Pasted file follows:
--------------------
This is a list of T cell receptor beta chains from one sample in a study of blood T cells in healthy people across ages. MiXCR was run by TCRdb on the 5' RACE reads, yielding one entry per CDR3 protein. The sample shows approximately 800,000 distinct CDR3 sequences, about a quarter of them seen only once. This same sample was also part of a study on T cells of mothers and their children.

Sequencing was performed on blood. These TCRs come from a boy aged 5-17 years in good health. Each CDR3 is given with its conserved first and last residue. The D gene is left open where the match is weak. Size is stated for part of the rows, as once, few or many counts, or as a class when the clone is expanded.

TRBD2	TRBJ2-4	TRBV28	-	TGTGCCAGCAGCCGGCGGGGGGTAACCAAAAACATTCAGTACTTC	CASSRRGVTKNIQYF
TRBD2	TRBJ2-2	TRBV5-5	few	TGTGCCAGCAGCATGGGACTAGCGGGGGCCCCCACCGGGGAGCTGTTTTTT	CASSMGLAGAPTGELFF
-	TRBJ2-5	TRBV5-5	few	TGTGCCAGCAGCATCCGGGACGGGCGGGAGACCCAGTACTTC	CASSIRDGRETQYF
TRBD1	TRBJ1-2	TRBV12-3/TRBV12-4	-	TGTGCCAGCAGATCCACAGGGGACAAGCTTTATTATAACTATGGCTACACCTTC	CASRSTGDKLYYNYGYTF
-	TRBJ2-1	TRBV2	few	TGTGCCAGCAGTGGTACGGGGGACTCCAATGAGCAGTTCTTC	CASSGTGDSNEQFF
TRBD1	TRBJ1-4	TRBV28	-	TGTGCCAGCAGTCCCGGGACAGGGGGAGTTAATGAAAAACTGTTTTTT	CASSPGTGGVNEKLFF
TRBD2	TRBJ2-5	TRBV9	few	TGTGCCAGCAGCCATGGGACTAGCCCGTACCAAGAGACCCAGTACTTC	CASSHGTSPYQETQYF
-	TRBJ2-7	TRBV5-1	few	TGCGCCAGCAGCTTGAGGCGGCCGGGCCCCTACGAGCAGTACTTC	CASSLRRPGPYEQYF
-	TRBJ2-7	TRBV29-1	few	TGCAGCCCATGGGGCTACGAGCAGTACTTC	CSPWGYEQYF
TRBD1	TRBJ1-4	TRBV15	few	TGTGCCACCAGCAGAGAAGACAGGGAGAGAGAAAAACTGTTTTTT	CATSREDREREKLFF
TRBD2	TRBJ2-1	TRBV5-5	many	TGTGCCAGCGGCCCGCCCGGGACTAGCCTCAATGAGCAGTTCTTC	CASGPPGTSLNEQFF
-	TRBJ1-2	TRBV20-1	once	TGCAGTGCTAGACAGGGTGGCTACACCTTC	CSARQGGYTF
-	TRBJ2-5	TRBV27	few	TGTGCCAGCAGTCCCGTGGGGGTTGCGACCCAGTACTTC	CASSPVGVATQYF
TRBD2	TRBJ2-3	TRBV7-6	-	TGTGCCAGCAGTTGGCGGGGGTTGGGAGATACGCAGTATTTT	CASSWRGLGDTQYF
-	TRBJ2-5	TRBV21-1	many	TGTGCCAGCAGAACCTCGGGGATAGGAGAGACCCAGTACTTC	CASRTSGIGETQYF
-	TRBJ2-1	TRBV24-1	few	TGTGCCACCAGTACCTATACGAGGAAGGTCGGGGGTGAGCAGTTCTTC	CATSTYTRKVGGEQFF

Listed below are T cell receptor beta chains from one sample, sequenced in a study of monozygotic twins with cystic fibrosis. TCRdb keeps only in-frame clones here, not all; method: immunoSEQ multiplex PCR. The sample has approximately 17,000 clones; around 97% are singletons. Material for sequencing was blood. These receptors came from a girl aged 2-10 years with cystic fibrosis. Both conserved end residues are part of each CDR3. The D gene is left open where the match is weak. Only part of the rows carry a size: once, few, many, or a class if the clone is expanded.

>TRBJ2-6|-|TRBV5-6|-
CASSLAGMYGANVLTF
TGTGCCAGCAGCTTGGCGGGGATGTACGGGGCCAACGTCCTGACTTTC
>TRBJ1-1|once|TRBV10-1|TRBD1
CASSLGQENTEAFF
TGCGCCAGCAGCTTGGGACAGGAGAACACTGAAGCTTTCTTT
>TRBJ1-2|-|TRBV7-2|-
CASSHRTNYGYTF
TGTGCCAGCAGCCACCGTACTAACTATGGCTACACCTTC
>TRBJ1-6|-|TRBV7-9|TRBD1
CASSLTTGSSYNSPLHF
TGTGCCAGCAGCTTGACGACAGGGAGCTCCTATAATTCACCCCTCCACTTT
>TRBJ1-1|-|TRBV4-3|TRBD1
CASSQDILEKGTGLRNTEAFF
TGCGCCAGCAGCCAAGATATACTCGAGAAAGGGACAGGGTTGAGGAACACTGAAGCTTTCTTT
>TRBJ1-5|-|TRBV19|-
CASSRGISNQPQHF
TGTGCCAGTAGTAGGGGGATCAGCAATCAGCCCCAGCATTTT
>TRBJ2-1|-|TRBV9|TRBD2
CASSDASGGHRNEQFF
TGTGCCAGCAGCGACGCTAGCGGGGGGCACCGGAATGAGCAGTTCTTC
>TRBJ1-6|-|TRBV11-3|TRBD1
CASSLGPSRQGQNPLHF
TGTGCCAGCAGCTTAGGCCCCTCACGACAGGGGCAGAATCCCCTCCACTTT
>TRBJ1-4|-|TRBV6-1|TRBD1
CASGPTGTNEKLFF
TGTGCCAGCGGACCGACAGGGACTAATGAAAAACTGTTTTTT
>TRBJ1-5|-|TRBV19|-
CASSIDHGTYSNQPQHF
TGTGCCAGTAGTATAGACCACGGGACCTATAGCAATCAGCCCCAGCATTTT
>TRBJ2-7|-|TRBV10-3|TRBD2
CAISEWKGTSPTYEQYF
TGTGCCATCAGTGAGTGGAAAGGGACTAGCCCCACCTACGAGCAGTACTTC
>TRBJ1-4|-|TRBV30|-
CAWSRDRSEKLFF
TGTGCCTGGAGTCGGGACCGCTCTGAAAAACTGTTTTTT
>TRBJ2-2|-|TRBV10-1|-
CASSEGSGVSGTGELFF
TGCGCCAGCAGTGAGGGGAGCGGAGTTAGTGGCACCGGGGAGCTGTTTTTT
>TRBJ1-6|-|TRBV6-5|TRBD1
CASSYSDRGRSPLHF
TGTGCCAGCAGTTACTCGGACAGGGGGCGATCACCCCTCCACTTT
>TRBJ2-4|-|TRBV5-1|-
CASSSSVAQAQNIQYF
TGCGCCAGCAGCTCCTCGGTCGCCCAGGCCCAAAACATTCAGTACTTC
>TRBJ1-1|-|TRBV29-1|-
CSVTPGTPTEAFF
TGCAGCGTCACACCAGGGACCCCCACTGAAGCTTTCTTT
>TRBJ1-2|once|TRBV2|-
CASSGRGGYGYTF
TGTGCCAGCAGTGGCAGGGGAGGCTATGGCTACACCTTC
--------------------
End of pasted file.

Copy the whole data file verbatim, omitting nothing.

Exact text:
This is a list of T cell receptor beta chains from one sample in a study of blood T cells in healthy people across ages. MiXCR was run by TCRdb on the 5' RACE reads, yielding one entry per CDR3 protein. The sample shows approximately 800,000 distinct CDR3 sequences, about a quarter of them seen only once. This same sample was also part of a study on T cells of mothers and their children.

Sequencing was performed on blood. These TCRs come from a boy aged 5-17 years in good health. Each CDR3 is given with its conserved first and last residue. The D gene is left open where the match is weak. Size is stated for part of the rows, as once, few or many counts, or as a class when the clone is expanded.

TRBD2	TRBJ2-4	TRBV28	-	TGTGCCAGCAGCCGGCGGGGGGTAACCAAAAACATTCAGTACTTC	CASSRRGVTKNIQYF
TRBD2	TRBJ2-2	TRBV5-5	few	TGTGCCAGCAGCATGGGACTAGCGGGGGCCCCCACCGGGGAGCTGTTTTTT	CASSMGLAGAPTGELFF
-	TRBJ2-5	TRBV5-5	few	TGTGCCAGCAGCATCCGGGACGGGCGGGAGACCCAGTACTTC	CASSIRDGRETQYF
TRBD1	TRBJ1-2	TRBV12-3/TRBV12-4	-	TGTGCCAGCAGATCCACAGGGGACAAGCTTTATTATAACTATGGCTACACCTTC	CASRSTGDKLYYNYGYTF
-	TRBJ2-1	TRBV2	few	TGTGCCAGCAGTGGTACGGGGGACTCCAATGAGCAGTTCTTC	CASSGTGDSNEQFF
TRBD1	TRBJ1-4	TRBV28	-	TGTGCCAGCAGTCCCGGGACAGGGGGAGTTAATGAAAAACTGTTTTTT	CASSPGTGGVNEKLFF
TRBD2	TRBJ2-5	TRBV9	few	TGTGCCAGCAGCCATGGGACTAGCCCGTACCAAGAGACCCAGTACTTC	CASSHGTSPYQETQYF
-	TRBJ2-7	TRBV5-1	few	TGCGCCAGCAGCTTGAGGCGGCCGGGCCCCTACGAGCAGTACTTC	CASSLRRPGPYEQYF
-	TRBJ2-7	TRBV29-1	few	TGCAGCCCATGGGGCTACGAGCAGTACTTC	CSPWGYEQYF
TRBD1	TRBJ1-4	TRBV15	few	TGTGCCACCAGCAGAGAAGACAGGGAGAGAGAAAAACTGTTTTTT	CATSREDREREKLFF
TRBD2	TRBJ2-1	TRBV5-5	many	TGTGCCAGCGGCCCGCCCGGGACTAGCCTCAATGAGCAGTTCTTC	CASGPPGTSLNEQFF
-	TRBJ1-2	TRBV20-1	once	TGCAGTGCTAGACAGGGTGGCTACACCTTC	CSARQGGYTF
-	TRBJ2-5	TRBV27	few	TGTGCCAGCAGTCCCGTGGGGGTTGCGACCCAGTACTTC	CASSPVGVATQYF
TRBD2	TRBJ2-3	TRBV7-6	-	TGTGCCAGCAGTTGGCGGGGGTTGGGAGATACGCAGTATTTT	CASSWRGLGDTQYF
-	TRBJ2-5	TRBV21-1	many	TGTGCCAGCAGAACCTCGGGGATAGGAGAGACCCAGTACTTC	CASRTSGIGETQYF
-	TRBJ2-1	TRBV24-1	few	TGTGCCACCAGTACCTATACGAGGAAGGTCGGGGGTGAGCAGTTCTTC	CATSTYTRKVGGEQFF

Listed below are T cell receptor beta chains from one sample, sequenced in a study of monozygotic twins with cystic fibrosis. TCRdb keeps only in-frame clones here, not all; method: immunoSEQ multiplex PCR. The sample has approximately 17,000 clones; around 97% are singletons. Material for sequencing was blood. These receptors came from a girl aged 2-10 years with cystic fibrosis. Both conserved end residues are part of each CDR3. The D gene is left open where the match is weak. Only part of the rows carry a size: once, few, many, or a class if the clone is expanded.

>TRBJ2-6|-|TRBV5-6|-
CASSLAGMYGANVLTF
TGTGCCAGCAGCTTGGCGGGGATGTACGGGGCCAACGTCCTGACTTTC
>TRBJ1-1|once|TRBV10-1|TRBD1
CASSLGQENTEAFF
TGCGCCAGCAGCTTGGGACAGGAGAACACTGAAGCTTTCTTT
>TRBJ1-2|-|TRBV7-2|-
CASSHRTNYGYTF
TGTGCCAGCAGCCACCGTACTAACTATGGCTACACCTTC
>TRBJ1-6|-|TRBV7-9|TRBD1
CASSLTTGSSYNSPLHF
TGTGCCAGCAGCTTGACGACAGGGAGCTCCTATAATTCACCCCTCCACTTT
>TRBJ1-1|-|TRBV4-3|TRBD1
CASSQDILEKGTGLRNTEAFF
TGCGCCAGCAGCCAAGATATACTCGAGAAAGGGACAGGGTTGAGGAACACTGAAGCTTTCTTT
>TRBJ1-5|-|TRBV19|-
CASSRGISNQPQHF
TGTGCCAGTAGTAGGGGGATCAGCAATCAGCCCCAGCATTTT
>TRBJ2-1|-|TRBV9|TRBD2
CASSDASGGHRNEQFF
TGTGCCAGCAGCGACGCTAGCGGGGGGCACCGGAATGAGCAGTTCTTC
>TRBJ1-6|-|TRBV11-3|TRBD1
CASSLGPSRQGQNPLHF
TGTGCCAGCAGCTTAGGCCCCTCACGACAGGGGCAGAATCCCCTCCACTTT
>TRBJ1-4|-|TRBV6-1|TRBD1
CASGPTGTNEKLFF
TGTGCCAGCGGACCGACAGGGACTAATGAAAAACTGTTTTTT
>TRBJ1-5|-|TRBV19|-
CASSIDHGTYSNQPQHF
TGTGCCAGTAGTATAGACCACGGGACCTATAGCAATCAGCCCCAGCATTTT
>TRBJ2-7|-|TRBV10-3|TRBD2
CAISEWKGTSPTYEQYF
TGTGCCATCAGTGAGTGGAAAGGGACTAGCCCCACCTACGAGCAGTACTTC
>TRBJ1-4|-|TRBV30|-
CAWSRDRSEKLFF
TGTGCCTGGAGTCGGGACCGCTCTGAAAAACTGTTTTTT
>TRBJ2-2|-|TRBV10-1|-
CASSEGSGVSGTGELFF
TGCGCCAGCAGTGAGGGGAGCGGAGTTAGTGGCACCGGGGAGCTGTTTTTT
>TRBJ1-6|-|TRBV6-5|TRBD1
CASSYSDRGRSPLHF
TGTGCCAGCAGTTACTCGGACAGGGGGCGATCACCCCTCCACTTT
>TRBJ2-4|-|TRBV5-1|-
CASSSSVAQAQNIQYF
TGCGCCAGCAGCTCCTCGGTCGCCCAGGCCCAAAACATTCAGTACTTC
>TRBJ1-1|-|TRBV29-1|-
CSVTPGTPTEAFF
TGCAGCGTCACACCAGGGACCCCCACTGAAGCTTTCTTT
>TRBJ1-2|once|TRBV2|-
CASSGRGGYGYTF
TGTGCCAGCAGTGGCAGGGGAGGCTATGGCTACACCTTC